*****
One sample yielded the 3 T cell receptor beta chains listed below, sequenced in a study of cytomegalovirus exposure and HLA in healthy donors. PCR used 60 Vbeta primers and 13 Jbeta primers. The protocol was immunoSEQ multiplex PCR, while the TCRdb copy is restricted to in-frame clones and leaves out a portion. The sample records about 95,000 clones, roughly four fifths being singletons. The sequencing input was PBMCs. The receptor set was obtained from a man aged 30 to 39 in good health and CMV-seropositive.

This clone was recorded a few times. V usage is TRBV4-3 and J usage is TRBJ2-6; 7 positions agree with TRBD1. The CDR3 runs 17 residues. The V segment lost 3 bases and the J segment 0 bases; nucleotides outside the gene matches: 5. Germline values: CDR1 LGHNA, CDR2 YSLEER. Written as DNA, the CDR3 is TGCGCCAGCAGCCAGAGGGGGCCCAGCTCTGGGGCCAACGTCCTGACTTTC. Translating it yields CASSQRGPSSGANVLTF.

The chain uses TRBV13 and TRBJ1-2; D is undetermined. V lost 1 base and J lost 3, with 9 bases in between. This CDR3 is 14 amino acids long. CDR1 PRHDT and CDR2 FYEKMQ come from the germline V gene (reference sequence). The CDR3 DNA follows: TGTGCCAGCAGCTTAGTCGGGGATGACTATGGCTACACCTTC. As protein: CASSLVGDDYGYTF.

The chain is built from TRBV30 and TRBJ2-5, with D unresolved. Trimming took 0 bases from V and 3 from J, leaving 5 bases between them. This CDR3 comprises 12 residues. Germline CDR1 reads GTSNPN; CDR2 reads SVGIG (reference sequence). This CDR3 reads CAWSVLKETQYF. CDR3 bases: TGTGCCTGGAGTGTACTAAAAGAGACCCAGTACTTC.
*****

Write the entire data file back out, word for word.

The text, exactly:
One sample yielded the 3 T cell receptor beta chains listed below, sequenced in a study of cytomegalovirus exposure and HLA in healthy donors. PCR used 60 Vbeta primers and 13 Jbeta primers. The protocol was immunoSEQ multiplex PCR, while the TCRdb copy is restricted to in-frame clones and leaves out a portion. The sample records about 95,000 clones, roughly four fifths being singletons. The sequencing input was PBMCs. The receptor set was obtained from a man aged 30 to 39 in good health and CMV-seropositive.

This clone was recorded a few times. V usage is TRBV4-3 and J usage is TRBJ2-6; 7 positions agree with TRBD1. The CDR3 runs 17 residues. The V segment lost 3 bases and the J segment 0 bases; nucleotides outside the gene matches: 5. Germline values: CDR1 LGHNA, CDR2 YSLEER. Written as DNA, the CDR3 is TGCGCCAGCAGCCAGAGGGGGCCCAGCTCTGGGGCCAACGTCCTGACTTTC. Translating it yields CASSQRGPSSGANVLTF.

The chain uses TRBV13 and TRBJ1-2; D is undetermined. V lost 1 base and J lost 3, with 9 bases in between. This CDR3 is 14 amino acids long. CDR1 PRHDT and CDR2 FYEKMQ come from the germline V gene (reference sequence). The CDR3 DNA follows: TGTGCCAGCAGCTTAGTCGGGGATGACTATGGCTACACCTTC. As protein: CASSLVGDDYGYTF.

The chain is built from TRBV30 and TRBJ2-5, with D unresolved. Trimming took 0 bases from V and 3 from J, leaving 5 bases between them. This CDR3 comprises 12 residues. Germline CDR1 reads GTSNPN; CDR2 reads SVGIG (reference sequence). This CDR3 reads CAWSVLKETQYF. CDR3 bases: TGTGCCTGGAGTGTACTAAAAGAGACCCAGTACTTC.